I’m willing to be brave here on Cultural Revue and take contentious stances on issues like race and bigotry. I do so entirely with the strength of my convictions that I believe wholly in the goodness of people, the dignity of the individual and the need for society to come together on racial issues as much as possible. That said, I completely understand the value of deferring on contentious issues. I grew up in a relatively middle class white family in the United States. By the standards of human history, I am unbelievably lucky that my life hasn’t endured intense pain and struggle.
It is for this reason I always put a great deal of weight in the voices of Black Conservatives. I’m not didactic in this tendency of course. There are plenty of BAD black activists who say conservative things who I don’t choose to associate myself with. I wouldn’t merely place the burden on someone to speak up just because they happen to be a Black Republican.
That said, I have intense respect for people who take up arms as “Black Conservatives” because of the stigmas involved in taking on that. It can mean isolation from the “black community” and it can mean isolation from the more hard-edged portions of the far-right.
As such, I went into last year’s documentary Uncle Tom very interested to hear what it would have to say. The film was produced by the black libertarian activist Larry Elder and scored an astonishing lot of interviews with prominent Black Conservatives like Allen West, Brandon Tatum, Candace Owens, Jesse Lee Peterson, the late Herman Cain and more!
Most of the film is primarily documented by following the paths of its primary subjects. Each of the people interviewed explores their own personal ideological path and how they came to bear the title of “Black Conservative”.
To start our, the film asks most of its central characters two questions:
1. How did you become Conservative?
2. How do other people treat you as a Black Conservative?
As the film’s title would suggest, the answer to the latter question is “not well”. Black Conservatives are regularly dismissed with every horrific slur imaginable from “coon” to “house nigger”. These activists have all paid a public price for their opinions. The film backs up these brains with dozens of pieces of footage of black people being verbally abused on camera by black progressives using these slurs. They’re also shown being dismissed by media pundits as mentally ill, disturbed, minstrel shows.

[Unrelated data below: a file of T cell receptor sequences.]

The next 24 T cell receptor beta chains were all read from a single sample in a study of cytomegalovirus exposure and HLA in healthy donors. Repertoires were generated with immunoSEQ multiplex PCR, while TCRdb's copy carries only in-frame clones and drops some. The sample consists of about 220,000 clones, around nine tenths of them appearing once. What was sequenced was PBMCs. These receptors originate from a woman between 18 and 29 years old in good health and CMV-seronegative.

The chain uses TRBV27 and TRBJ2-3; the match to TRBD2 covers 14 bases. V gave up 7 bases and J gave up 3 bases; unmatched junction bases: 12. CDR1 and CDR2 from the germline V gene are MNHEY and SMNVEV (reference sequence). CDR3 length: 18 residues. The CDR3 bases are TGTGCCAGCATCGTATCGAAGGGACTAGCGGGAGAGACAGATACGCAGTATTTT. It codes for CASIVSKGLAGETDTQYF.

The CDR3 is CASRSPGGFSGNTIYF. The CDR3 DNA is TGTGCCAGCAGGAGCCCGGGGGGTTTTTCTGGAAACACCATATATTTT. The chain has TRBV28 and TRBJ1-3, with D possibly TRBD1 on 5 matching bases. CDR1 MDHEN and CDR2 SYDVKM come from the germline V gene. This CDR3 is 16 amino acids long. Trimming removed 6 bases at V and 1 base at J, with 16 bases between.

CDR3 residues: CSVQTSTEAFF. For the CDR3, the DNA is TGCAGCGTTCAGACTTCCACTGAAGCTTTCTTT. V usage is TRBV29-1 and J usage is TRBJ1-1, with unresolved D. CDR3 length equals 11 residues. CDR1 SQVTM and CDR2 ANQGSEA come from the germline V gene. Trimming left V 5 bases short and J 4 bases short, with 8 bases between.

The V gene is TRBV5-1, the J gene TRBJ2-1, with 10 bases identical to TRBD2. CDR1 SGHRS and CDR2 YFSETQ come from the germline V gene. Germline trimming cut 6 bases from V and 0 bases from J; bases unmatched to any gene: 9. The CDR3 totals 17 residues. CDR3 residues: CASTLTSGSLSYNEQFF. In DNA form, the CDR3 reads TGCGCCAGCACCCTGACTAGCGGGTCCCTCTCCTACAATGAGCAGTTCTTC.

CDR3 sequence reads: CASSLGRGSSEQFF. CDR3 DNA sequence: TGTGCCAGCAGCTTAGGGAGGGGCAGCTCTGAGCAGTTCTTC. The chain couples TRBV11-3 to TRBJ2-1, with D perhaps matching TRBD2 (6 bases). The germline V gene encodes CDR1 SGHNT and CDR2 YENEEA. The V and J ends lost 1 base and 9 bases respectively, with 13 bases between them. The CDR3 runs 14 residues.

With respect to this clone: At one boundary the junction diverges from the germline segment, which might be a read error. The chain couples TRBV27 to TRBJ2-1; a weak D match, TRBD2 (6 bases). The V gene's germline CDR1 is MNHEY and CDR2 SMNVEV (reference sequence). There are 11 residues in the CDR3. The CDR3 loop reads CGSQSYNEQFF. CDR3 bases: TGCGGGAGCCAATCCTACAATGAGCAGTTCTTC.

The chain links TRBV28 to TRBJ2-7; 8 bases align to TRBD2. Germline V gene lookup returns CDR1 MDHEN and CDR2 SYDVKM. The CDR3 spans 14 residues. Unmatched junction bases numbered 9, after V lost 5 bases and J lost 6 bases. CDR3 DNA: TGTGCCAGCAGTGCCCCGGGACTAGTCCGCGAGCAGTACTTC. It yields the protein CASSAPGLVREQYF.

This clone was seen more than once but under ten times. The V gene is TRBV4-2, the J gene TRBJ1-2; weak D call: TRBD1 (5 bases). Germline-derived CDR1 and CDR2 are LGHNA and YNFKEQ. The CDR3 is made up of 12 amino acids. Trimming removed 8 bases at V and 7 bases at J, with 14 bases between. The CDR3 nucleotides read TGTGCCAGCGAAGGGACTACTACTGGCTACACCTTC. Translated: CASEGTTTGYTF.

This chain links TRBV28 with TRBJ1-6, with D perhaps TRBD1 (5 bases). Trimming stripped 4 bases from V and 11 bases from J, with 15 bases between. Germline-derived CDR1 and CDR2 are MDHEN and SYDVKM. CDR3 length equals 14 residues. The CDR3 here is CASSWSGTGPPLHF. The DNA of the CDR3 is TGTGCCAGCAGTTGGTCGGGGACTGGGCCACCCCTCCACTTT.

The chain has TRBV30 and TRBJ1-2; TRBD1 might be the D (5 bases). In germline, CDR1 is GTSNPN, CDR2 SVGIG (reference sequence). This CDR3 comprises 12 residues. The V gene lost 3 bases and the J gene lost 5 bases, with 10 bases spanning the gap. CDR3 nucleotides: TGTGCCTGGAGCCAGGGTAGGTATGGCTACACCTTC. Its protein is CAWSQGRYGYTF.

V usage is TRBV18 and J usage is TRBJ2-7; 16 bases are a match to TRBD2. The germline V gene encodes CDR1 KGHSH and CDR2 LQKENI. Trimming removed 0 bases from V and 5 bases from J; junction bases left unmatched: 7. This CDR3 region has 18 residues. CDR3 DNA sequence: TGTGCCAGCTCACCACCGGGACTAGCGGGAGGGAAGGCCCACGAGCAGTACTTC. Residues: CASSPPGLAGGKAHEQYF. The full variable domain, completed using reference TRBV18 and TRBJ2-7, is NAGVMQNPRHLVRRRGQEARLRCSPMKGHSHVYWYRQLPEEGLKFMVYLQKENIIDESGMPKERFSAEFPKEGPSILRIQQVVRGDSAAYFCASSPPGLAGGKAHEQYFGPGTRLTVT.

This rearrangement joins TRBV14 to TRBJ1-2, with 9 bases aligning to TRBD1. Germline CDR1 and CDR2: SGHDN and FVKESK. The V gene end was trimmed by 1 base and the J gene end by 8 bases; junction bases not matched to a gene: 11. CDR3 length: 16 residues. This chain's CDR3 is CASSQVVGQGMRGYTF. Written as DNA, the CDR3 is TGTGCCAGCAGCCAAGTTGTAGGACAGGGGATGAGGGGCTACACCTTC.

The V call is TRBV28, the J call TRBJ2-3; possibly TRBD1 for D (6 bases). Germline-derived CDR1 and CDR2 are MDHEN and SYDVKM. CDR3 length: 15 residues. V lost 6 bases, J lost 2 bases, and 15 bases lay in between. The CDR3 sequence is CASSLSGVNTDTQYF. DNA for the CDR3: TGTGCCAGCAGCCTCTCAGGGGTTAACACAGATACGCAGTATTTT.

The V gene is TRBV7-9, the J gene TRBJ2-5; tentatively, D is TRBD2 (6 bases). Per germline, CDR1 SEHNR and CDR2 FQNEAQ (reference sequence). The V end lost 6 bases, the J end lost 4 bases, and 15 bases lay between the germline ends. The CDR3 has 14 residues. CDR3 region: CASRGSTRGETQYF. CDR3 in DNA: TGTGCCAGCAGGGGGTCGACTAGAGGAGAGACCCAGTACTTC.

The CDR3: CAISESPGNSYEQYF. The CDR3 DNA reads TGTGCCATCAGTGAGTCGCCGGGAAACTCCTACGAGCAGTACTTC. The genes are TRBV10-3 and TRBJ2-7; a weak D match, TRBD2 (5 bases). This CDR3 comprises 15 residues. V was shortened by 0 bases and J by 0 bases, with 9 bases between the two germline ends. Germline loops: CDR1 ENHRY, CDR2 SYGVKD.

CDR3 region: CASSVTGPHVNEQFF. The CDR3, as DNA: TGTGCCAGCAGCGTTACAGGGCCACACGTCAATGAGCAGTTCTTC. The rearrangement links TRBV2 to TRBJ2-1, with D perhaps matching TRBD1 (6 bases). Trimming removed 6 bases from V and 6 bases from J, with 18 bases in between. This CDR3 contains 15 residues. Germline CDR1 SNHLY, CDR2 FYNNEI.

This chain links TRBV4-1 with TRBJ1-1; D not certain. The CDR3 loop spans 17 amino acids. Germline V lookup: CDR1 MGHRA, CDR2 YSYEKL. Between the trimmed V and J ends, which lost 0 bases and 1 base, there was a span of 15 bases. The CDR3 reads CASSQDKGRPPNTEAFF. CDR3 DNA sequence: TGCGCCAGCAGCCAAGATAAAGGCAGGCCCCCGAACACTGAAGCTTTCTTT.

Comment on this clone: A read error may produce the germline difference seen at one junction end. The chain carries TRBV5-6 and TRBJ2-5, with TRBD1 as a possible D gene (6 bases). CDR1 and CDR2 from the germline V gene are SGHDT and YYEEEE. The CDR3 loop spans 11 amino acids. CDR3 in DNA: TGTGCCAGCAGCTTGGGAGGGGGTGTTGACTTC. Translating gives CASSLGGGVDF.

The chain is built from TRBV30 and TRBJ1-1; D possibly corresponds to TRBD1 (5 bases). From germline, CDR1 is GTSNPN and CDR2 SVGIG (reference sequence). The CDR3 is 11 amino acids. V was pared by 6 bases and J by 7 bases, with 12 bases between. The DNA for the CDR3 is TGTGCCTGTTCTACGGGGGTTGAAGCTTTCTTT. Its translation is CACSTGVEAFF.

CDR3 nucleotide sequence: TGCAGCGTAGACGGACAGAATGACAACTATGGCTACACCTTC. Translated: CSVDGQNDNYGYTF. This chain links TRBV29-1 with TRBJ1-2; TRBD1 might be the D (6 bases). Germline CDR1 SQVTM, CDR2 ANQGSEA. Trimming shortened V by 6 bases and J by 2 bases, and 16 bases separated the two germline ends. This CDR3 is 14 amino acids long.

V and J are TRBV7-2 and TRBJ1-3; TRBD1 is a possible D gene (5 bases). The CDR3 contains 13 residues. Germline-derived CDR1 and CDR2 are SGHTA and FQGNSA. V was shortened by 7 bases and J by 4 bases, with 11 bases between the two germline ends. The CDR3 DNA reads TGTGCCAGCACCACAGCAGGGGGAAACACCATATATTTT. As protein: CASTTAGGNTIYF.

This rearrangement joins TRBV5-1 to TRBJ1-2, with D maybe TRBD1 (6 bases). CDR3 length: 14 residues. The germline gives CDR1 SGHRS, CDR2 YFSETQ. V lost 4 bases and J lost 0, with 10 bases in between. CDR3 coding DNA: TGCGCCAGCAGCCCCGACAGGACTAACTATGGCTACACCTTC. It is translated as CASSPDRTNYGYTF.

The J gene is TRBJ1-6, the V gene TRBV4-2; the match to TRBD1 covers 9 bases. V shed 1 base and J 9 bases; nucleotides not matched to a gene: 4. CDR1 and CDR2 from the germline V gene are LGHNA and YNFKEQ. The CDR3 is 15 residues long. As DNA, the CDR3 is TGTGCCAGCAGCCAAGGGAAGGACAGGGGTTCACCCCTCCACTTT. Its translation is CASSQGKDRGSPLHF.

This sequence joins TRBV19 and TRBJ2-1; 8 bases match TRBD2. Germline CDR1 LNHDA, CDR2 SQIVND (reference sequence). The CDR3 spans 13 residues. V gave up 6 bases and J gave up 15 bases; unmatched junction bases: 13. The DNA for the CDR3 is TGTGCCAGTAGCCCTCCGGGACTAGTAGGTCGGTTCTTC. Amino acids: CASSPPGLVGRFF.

Each of them comes to their beliefs from a different perspective but the through line of the film is mostly the same: These men and women came to the right when they self reflected and realized that the Democrat Party didn’t represent their values.
Such an experience is never easy or painless. Many of the activists describe just how much this change of perspective has unwoven their personal lives and understandings of the world!
The film skims through a long collection of ideas and conservative talking points that a reasonably engaged partisan will already be familiar with. There are discussions about the racist history of the Democratic Party, the implicit falsehoods of the 1619 Project, the high rates of abortion in black communities and the lost history of Black American accomplishments.
The documentary explores the media’s interactions with prominent black conservatives like Dr. Ben Carson, Kanye West and Justice Clarence Thomas. It also goes out of its way to explore the incredible accomplishments of black intellectuals like Booker T. Washington and Thomas Sowell to drive a point about lacking representation for stories of Black American success and genius.
Good stuff, if a bit overplayed…
These are all familiar talking points of you hangout around the Right-Wing enough. Much of what we hear is indistinguishable from normal Republican Rhetoric. Conservatives like to say a lot of good things about drawing in black support but rarely do so in ways that actually would draw in the black vote. Republican Strategists, behind the scenes, generally consider it a waste of time to campaign in black communities.
Uncle Tom addresses all of these points but generally rushes through the majority of them. At times, the film feels very challenging to get a grip on. It’s constantly circling back to the theme that “The Democrats take Blacks for granted” but skims over entire discussions in under a minute. There are entire documentaries like Fear of the Black Republican or What Killed Michael Brown that solely hone in on individual issues like Republican strategy or black disenfranchisement.
There are times when I looked down at my phone for five minutes, came back up, and realized I’d missed half a dozen discussions and interview segments.
I wouldn’t say Uncle Tom is a bad documentary. It’s tackling a lot of important subjects from an underrated political perspective and brings in some major voices to bolster its arguments. It does feel unfocused and slippery at times though. As someone who is already familiar with the topics, I didn’t gleam much new and just enjoyed hearing people I like speaking their mind.
I’m just not sure how someone who doesn’t share my opinions would react to it. How much would the uninitiated gleam from this film?